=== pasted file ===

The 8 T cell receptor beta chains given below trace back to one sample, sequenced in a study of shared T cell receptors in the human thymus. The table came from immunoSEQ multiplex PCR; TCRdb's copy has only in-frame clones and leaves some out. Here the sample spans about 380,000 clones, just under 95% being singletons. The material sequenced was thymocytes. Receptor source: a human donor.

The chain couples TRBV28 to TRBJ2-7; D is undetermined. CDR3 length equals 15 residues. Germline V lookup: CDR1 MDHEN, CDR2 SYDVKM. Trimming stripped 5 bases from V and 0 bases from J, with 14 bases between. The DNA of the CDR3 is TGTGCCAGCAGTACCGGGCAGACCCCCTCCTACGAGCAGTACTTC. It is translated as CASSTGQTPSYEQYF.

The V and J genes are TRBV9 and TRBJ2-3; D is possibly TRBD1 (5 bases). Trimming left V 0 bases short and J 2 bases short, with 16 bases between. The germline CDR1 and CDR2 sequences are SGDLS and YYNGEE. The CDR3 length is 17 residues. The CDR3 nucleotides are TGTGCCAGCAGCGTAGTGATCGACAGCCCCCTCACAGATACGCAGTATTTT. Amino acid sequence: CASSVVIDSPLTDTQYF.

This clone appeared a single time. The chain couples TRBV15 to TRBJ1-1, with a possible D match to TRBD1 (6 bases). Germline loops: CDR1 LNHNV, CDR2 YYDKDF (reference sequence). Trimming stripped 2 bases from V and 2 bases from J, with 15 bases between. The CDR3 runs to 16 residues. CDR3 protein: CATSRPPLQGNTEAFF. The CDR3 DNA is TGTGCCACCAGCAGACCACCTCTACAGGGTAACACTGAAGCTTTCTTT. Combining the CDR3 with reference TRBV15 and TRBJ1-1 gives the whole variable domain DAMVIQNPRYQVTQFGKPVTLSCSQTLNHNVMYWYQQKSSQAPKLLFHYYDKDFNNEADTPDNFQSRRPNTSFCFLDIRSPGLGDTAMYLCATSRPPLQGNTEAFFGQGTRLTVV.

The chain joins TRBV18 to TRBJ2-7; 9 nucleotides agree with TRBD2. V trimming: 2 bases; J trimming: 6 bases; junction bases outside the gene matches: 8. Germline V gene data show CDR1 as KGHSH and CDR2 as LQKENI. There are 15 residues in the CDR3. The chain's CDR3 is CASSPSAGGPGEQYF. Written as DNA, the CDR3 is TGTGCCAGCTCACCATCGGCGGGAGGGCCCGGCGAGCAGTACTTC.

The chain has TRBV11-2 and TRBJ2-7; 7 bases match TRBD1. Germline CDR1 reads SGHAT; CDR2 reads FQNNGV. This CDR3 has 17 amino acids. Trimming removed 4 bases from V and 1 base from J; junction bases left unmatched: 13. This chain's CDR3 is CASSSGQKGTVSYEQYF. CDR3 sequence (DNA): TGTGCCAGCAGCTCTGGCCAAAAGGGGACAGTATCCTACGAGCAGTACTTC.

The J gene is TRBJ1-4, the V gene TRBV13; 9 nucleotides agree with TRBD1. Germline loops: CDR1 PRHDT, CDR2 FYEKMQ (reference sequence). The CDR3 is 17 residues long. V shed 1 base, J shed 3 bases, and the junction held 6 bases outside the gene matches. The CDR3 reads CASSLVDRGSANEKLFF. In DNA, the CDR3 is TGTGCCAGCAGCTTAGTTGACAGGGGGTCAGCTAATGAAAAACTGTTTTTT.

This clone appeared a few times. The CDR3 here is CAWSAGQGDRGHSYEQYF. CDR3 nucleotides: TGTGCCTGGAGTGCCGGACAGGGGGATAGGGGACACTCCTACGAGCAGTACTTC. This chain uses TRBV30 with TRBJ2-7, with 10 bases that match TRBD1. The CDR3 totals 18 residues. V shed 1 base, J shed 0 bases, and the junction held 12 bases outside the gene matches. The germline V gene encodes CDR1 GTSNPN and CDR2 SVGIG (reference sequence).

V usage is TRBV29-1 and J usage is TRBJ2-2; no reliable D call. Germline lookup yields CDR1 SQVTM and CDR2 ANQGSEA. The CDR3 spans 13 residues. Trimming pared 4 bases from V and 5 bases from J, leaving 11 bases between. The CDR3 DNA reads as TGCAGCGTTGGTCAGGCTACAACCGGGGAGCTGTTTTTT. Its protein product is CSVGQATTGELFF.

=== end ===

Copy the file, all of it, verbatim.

The 8 T cell receptor beta chains given below trace back to one sample, sequenced in a study of shared T cell receptors in the human thymus. The table came from immunoSEQ multiplex PCR; TCRdb's copy has only in-frame clones and leaves some out. Here the sample spans about 380,000 clones, just under 95% being singletons. The material sequenced was thymocytes. Receptor source: a human donor.

The chain couples TRBV28 to TRBJ2-7; D is undetermined. CDR3 length equals 15 residues. Germline V lookup: CDR1 MDHEN, CDR2 SYDVKM. Trimming stripped 5 bases from V and 0 bases from J, with 14 bases between. The DNA of the CDR3 is TGTGCCAGCAGTACCGGGCAGACCCCCTCCTACGAGCAGTACTTC. It is translated as CASSTGQTPSYEQYF.

The V and J genes are TRBV9 and TRBJ2-3; D is possibly TRBD1 (5 bases). Trimming left V 0 bases short and J 2 bases short, with 16 bases between. The germline CDR1 and CDR2 sequences are SGDLS and YYNGEE. The CDR3 length is 17 residues. The CDR3 nucleotides are TGTGCCAGCAGCGTAGTGATCGACAGCCCCCTCACAGATACGCAGTATTTT. Amino acid sequence: CASSVVIDSPLTDTQYF.

This clone appeared a single time. The chain couples TRBV15 to TRBJ1-1, with a possible D match to TRBD1 (6 bases). Germline loops: CDR1 LNHNV, CDR2 YYDKDF (reference sequence). Trimming stripped 2 bases from V and 2 bases from J, with 15 bases between. The CDR3 runs to 16 residues. CDR3 protein: CATSRPPLQGNTEAFF. The CDR3 DNA is TGTGCCACCAGCAGACCACCTCTACAGGGTAACACTGAAGCTTTCTTT. Combining the CDR3 with reference TRBV15 and TRBJ1-1 gives the whole variable domain DAMVIQNPRYQVTQFGKPVTLSCSQTLNHNVMYWYQQKSSQAPKLLFHYYDKDFNNEADTPDNFQSRRPNTSFCFLDIRSPGLGDTAMYLCATSRPPLQGNTEAFFGQGTRLTVV.

The chain joins TRBV18 to TRBJ2-7; 9 nucleotides agree with TRBD2. V trimming: 2 bases; J trimming: 6 bases; junction bases outside the gene matches: 8. Germline V gene data show CDR1 as KGHSH and CDR2 as LQKENI. There are 15 residues in the CDR3. The chain's CDR3 is CASSPSAGGPGEQYF. Written as DNA, the CDR3 is TGTGCCAGCTCACCATCGGCGGGAGGGCCCGGCGAGCAGTACTTC.

The chain has TRBV11-2 and TRBJ2-7; 7 bases match TRBD1. Germline CDR1 reads SGHAT; CDR2 reads FQNNGV. This CDR3 has 17 amino acids. Trimming removed 4 bases from V and 1 base from J; junction bases left unmatched: 13. This chain's CDR3 is CASSSGQKGTVSYEQYF. CDR3 sequence (DNA): TGTGCCAGCAGCTCTGGCCAAAAGGGGACAGTATCCTACGAGCAGTACTTC.

The J gene is TRBJ1-4, the V gene TRBV13; 9 nucleotides agree with TRBD1. Germline loops: CDR1 PRHDT, CDR2 FYEKMQ (reference sequence). The CDR3 is 17 residues long. V shed 1 base, J shed 3 bases, and the junction held 6 bases outside the gene matches. The CDR3 reads CASSLVDRGSANEKLFF. In DNA, the CDR3 is TGTGCCAGCAGCTTAGTTGACAGGGGGTCAGCTAATGAAAAACTGTTTTTT.

This clone appeared a few times. The CDR3 here is CAWSAGQGDRGHSYEQYF. CDR3 nucleotides: TGTGCCTGGAGTGCCGGACAGGGGGATAGGGGACACTCCTACGAGCAGTACTTC. This chain uses TRBV30 with TRBJ2-7, with 10 bases that match TRBD1. The CDR3 totals 18 residues. V shed 1 base, J shed 0 bases, and the junction held 12 bases outside the gene matches. The germline V gene encodes CDR1 GTSNPN and CDR2 SVGIG (reference sequence).

V usage is TRBV29-1 and J usage is TRBJ2-2; no reliable D call. Germline lookup yields CDR1 SQVTM and CDR2 ANQGSEA. The CDR3 spans 13 residues. Trimming pared 4 bases from V and 5 bases from J, leaving 11 bases between. The CDR3 DNA reads as TGCAGCGTTGGTCAGGCTACAACCGGGGAGCTGTTTTTT. Its protein product is CSVGQATTGELFF.